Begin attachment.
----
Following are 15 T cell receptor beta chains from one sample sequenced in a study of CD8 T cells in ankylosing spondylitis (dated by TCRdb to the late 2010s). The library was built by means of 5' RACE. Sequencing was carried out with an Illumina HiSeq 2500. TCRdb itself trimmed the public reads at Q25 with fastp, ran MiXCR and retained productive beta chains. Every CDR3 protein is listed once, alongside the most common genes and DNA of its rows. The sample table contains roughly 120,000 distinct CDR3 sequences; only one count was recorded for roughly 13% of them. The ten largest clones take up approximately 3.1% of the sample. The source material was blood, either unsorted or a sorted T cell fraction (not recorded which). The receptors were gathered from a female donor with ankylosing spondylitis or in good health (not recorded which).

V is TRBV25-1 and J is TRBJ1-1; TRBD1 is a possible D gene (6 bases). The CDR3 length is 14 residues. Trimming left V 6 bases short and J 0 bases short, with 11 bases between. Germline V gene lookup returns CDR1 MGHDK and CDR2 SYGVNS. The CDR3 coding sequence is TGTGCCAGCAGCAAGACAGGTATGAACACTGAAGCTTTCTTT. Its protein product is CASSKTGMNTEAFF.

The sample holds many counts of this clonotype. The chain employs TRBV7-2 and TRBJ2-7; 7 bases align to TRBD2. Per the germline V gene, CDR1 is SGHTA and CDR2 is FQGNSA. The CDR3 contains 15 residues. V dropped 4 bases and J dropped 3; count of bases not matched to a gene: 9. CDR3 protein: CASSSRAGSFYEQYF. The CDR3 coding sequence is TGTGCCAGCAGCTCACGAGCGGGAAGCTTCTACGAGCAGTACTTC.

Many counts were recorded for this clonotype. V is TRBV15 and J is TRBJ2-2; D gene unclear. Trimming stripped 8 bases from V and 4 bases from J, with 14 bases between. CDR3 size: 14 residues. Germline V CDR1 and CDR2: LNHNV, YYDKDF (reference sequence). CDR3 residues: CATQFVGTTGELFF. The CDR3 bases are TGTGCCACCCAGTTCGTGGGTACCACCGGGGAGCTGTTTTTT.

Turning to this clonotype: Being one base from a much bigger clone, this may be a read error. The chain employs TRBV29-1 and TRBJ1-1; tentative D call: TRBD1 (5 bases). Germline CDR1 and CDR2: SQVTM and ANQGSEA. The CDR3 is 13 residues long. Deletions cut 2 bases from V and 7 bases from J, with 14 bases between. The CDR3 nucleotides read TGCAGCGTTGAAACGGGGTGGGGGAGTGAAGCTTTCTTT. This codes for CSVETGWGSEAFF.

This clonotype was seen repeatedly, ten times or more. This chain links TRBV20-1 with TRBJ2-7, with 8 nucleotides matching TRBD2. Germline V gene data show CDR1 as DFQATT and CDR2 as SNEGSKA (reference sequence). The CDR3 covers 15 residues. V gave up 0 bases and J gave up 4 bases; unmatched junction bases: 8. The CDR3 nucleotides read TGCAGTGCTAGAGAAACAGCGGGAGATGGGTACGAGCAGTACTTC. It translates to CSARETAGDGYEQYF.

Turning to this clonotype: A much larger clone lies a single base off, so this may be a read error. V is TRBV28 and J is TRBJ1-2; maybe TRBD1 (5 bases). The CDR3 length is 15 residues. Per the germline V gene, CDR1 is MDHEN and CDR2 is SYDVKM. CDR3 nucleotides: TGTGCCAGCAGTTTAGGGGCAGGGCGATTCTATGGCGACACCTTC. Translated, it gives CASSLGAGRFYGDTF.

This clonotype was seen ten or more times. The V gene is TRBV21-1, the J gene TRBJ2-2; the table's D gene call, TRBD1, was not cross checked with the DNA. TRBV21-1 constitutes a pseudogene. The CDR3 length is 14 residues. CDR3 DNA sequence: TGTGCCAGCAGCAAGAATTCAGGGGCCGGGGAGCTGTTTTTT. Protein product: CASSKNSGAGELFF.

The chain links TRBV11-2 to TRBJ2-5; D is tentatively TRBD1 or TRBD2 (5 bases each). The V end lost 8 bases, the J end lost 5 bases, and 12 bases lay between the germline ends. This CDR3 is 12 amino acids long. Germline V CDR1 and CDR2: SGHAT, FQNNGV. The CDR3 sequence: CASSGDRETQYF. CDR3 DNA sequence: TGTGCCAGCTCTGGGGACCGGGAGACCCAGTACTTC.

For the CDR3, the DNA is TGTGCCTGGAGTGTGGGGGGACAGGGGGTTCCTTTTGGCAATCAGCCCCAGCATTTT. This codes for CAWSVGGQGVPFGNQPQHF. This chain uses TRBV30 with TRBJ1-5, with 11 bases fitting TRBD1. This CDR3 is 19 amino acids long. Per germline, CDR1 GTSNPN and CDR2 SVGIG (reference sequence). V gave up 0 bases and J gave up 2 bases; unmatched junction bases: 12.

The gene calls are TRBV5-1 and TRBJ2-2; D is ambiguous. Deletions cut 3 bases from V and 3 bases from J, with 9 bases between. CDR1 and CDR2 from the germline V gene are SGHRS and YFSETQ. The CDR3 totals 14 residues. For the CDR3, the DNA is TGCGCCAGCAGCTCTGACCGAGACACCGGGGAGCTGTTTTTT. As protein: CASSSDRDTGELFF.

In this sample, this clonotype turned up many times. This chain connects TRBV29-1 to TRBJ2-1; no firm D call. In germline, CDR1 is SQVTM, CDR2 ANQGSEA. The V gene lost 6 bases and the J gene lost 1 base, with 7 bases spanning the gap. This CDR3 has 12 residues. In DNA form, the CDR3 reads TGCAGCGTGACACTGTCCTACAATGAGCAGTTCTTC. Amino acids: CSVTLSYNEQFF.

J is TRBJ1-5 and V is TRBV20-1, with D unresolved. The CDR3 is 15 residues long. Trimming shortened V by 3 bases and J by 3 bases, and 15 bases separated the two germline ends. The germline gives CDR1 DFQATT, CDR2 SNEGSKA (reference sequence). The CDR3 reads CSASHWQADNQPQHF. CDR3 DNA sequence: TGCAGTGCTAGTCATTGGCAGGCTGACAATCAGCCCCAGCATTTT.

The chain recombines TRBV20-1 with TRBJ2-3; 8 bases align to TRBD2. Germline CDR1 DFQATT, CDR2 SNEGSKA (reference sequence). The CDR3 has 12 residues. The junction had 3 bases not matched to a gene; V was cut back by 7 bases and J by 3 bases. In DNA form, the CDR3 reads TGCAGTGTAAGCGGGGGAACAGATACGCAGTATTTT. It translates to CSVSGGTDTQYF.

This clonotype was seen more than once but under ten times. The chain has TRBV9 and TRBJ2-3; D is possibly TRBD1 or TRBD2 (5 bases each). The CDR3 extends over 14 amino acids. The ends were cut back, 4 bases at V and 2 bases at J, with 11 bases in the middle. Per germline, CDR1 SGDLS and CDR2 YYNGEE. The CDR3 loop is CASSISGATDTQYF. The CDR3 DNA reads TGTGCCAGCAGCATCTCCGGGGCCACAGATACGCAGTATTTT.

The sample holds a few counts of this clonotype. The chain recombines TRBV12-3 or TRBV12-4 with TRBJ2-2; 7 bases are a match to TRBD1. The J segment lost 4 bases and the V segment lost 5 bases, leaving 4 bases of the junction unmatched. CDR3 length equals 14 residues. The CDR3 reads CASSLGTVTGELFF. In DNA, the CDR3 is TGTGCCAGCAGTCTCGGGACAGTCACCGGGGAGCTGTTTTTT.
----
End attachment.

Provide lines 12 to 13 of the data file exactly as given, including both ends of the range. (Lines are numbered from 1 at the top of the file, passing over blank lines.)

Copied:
In this sample, this clonotype turned up many times. This chain connects TRBV29-1 to TRBJ2-1; no firm D call. In germline, CDR1 is SQVTM, CDR2 ANQGSEA. The V gene lost 6 bases and the J gene lost 1 base, with 7 bases spanning the gap. This CDR3 has 12 residues. In DNA form, the CDR3 reads TGCAGCGTGACACTGTCCTACAATGAGCAGTTCTTC. Amino acids: CSVTLSYNEQFF.

J is TRBJ1-5 and V is TRBV20-1, with D unresolved. The CDR3 is 15 residues long. Trimming shortened V by 3 bases and J by 3 bases, and 15 bases separated the two germline ends. The germline gives CDR1 DFQATT, CDR2 SNEGSKA (reference sequence). The CDR3 reads CSASHWQADNQPQHF. CDR3 DNA sequence: TGCAGTGCTAGTCATTGGCAGGCTGACAATCAGCCCCAGCATTTT.